Thursday, April 7, 2011
From the San Diego Union-Tribune:
BY JEANETTE STEELE, UNION-TRIBUNE
THURSDAY, APRIL 7, 2011 AT 9:09 P.M.
Marines from Camp Pendleton’s 2nd Battalion, 5th Marine Regiment clear debris piled up on Oshima Island in Japan. U.S. Marines
The Marines taught Cpl. Adam Shatarsky to use his field shovel to dig fighting holes.
In Japan, however, the Camp Pendleton Marine found himself using it to rescue photographs and family heirlooms from piles of rubble.
Shatarsky knew nothing would be quite normal after arriving in Oshima, the Japanese island where 300 Marines spent the past week righting boats and clearing away homes toppled by the 9.0-magnitude earthquake and tsunami on March 11.
“One of the things that struck me right off the bat, there was a car flipped upside down on top of a tree,” said the 29-year-old Marine from Camp Pendleton’s 2nd Battalion, 5th Marine Regiment.
“I’ve never seen anything like that before. The very first thing that stuck out in my mind was — there’s a lot to be done here.”
The 31st Marine Expeditionary Unit was dispatched as part of the U.S. military’s recovery effort in Japan, called Operation Tomodachi or Operation Friends.
With it went about 1,200 San Diego County Marines who supply the unit’s infantry contingent.
The San Diego-based aircraft carrier Ronald Reagan and its support ships were among the first American ships on the scene along Japan’s damaged northeast coast. After three weeks of assistance, the Reagan group departed this week.
A 7.1-magnitude aftershock that hit Thursday did not damage any U.S. military assets or harm American troops, the Pentagon said.
About 45 miles from earthquake’s epicenter, Oshima got a wallop from the March 11 tsunami waves. Passenger ferries that service the island’s towns washed ashore, landing 400 feet up the beach, according to the Marines.
The island became a snarl of destruction. The Japanese forces couldn’t dock to help the 3,000 townspeople; there was too much debris in the water.
Enter the Marines.
They arrived in landing craft that are intended to deliver boots onto beaches. Dating to World War II, these vessels put down a ramp and Marines troop out.
Cpl. Seth McConville, a 22-year-old from Murrieta, said it was immediately clear to him that the hand of friendship would need a sturdy working glove.
“Anything you could see was destroyed and pulled toward the water, or in the water. Definitely, no one was landing there besides us,” he said.
“That’s when a couple of us were like, ‘Oh, man, this place is wrecked.’ ”
Arriving Saturday, the Marines dug in. They began clearing roads and bays.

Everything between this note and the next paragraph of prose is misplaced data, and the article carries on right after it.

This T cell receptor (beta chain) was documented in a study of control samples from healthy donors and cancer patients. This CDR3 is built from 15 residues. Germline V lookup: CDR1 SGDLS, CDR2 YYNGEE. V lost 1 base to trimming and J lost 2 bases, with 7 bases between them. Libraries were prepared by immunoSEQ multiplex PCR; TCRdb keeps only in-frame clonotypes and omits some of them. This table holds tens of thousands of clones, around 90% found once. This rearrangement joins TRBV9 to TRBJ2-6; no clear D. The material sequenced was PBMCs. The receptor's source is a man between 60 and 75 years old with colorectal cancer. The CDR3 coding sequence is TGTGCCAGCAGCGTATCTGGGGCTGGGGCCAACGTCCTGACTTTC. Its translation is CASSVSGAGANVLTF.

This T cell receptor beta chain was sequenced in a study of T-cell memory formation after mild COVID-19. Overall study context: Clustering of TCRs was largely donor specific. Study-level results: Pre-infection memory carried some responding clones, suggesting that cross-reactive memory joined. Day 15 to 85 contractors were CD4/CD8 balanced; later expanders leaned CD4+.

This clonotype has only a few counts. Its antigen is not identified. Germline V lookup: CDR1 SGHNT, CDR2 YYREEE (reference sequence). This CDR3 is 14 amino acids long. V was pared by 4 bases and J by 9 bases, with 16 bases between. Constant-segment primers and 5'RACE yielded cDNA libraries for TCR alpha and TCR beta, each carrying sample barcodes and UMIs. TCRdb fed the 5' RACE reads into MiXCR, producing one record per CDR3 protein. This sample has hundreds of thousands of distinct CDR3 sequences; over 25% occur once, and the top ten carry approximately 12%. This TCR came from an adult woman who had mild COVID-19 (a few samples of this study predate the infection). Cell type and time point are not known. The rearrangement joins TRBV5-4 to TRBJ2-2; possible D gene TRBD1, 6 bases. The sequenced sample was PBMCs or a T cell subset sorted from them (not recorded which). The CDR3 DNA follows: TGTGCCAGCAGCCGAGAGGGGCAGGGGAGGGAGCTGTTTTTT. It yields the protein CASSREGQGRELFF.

It was cold work, with snow fluttering down some days. They slept in tents and ate prepackaged meals.
Initially, the shellshocked Oshima citizens watched from a respectful distance, waving and offering thank-yous in shaky English.
But as the Marines attacked the mess with shovels, rakes, even garden hoes, the Japanese residents started coming around.
“When they got used to us being there, and seeing what we were all about, they started coming down with personal requests,” said Shatarsky, who lives in Huntington Beach.
The residents had belongings in the homes that were now, quite literally, upside down. Before the bulldozers turned the houses into piles, the owners hoped to retrieve their irreplaceables.
“The people didn’t have the strength to get in there and pull that stuff out,” said unit spokesman Capt. Caleb Eames, in a telephone interview from the amphibious assault ship Essex.
“It took the Marines to climb in there and pull stuff out of the way, and to lift up corners of broken roofs to get in there and pull the stuff out,” he said.
“I personally watched one lady just in tears, thanking these guys for saving a family heirloom, a big tub for making sushi,” Eames said.
It was five days of elbow grease.
In addition to the troops on the ground, Marine helicopters delivered supplies to the shore and flew reconnaissance missions.
In recent days, American troops arrived with portable hot shower units. The delivery meant the first hot showers for residents in weeks.
Schooled as a mortar man, Shatarsky said none of his training as a Marine really applied to this situation.
But, he added, it didn’t matter.
“Toward the end, it wasn’t like the Japanese and the Marines were separated. It was kind of like everyone coming together,” he said.
“And I don’t think people need training for that. I think in a time of need, people just come together.”
Since the March 11 earthquake and tsunami in Japan, U.S. military forces have been providing humanitarian assistance under Operation Tomodachi, or Operation Friends.
U.S. 7th Fleet forces have delivered more than 260 tons of relief supplies and flown more than 160 aerial reconnaissance and search sorties.
Involved in the effort
• Four ships – the Essex, Tortuga, Blue Ridge and Safeguard
• 54 aircraft
• 4,295 personnel, including about 1,200 Marines from a Camp Pendleton infantry battalion serving with a unit assigned to the Essex
The San Diego-based Ronald Reagan Carrier Strike Group, which includes the Chancellorsville, Preble, Shiloh and Curtis Wilbur, ended active support this week.